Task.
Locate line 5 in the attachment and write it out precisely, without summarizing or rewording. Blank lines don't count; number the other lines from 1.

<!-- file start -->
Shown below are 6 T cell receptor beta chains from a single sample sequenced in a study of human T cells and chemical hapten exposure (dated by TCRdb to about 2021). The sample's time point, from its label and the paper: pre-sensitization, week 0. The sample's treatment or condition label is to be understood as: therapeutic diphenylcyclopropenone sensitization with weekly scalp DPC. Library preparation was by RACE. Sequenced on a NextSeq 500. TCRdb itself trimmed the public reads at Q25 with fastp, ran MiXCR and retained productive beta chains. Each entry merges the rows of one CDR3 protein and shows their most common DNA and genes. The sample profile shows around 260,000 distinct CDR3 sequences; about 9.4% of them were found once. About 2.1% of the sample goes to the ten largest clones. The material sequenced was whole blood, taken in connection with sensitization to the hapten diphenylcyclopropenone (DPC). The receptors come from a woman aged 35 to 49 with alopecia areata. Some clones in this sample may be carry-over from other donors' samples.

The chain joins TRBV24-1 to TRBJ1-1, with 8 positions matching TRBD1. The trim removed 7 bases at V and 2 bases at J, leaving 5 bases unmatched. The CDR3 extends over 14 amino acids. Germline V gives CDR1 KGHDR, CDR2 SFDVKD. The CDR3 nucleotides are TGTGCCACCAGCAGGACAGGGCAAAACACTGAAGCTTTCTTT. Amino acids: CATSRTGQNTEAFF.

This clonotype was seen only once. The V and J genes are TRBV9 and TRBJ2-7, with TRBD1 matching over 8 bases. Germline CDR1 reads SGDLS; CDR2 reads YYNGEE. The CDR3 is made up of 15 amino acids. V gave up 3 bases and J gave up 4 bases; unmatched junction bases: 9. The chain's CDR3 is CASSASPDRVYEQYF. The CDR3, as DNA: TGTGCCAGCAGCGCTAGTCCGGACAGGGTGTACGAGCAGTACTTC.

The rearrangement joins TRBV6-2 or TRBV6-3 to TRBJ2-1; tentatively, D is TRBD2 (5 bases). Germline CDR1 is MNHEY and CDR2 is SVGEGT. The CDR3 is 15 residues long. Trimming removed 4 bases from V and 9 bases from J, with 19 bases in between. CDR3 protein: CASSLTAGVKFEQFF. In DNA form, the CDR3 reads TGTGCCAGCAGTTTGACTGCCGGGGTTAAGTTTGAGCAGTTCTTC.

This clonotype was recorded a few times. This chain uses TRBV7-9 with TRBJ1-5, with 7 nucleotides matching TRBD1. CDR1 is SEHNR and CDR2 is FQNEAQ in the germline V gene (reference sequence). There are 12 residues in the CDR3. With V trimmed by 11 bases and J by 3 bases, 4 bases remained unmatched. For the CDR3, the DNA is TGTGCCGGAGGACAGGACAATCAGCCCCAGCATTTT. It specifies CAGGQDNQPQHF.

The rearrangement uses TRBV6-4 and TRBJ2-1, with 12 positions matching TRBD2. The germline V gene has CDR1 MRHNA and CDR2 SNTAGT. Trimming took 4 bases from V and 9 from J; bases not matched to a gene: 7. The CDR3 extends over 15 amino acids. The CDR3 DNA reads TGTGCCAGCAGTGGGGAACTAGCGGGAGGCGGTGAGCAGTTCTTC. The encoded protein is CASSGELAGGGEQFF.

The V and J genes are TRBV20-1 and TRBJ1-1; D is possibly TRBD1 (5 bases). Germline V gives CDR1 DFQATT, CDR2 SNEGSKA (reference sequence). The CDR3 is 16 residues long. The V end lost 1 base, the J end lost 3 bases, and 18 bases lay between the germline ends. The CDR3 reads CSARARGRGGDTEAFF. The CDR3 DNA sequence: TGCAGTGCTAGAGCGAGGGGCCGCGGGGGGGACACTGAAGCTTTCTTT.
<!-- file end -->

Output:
This clonotype was recorded a few times. This chain uses TRBV7-9 with TRBJ1-5, with 7 nucleotides matching TRBD1. CDR1 is SEHNR and CDR2 is FQNEAQ in the germline V gene (reference sequence). There are 12 residues in the CDR3. With V trimmed by 11 bases and J by 3 bases, 4 bases remained unmatched. For the CDR3, the DNA is TGTGCCGGAGGACAGGACAATCAGCCCCAGCATTTT. It specifies CAGGQDNQPQHF.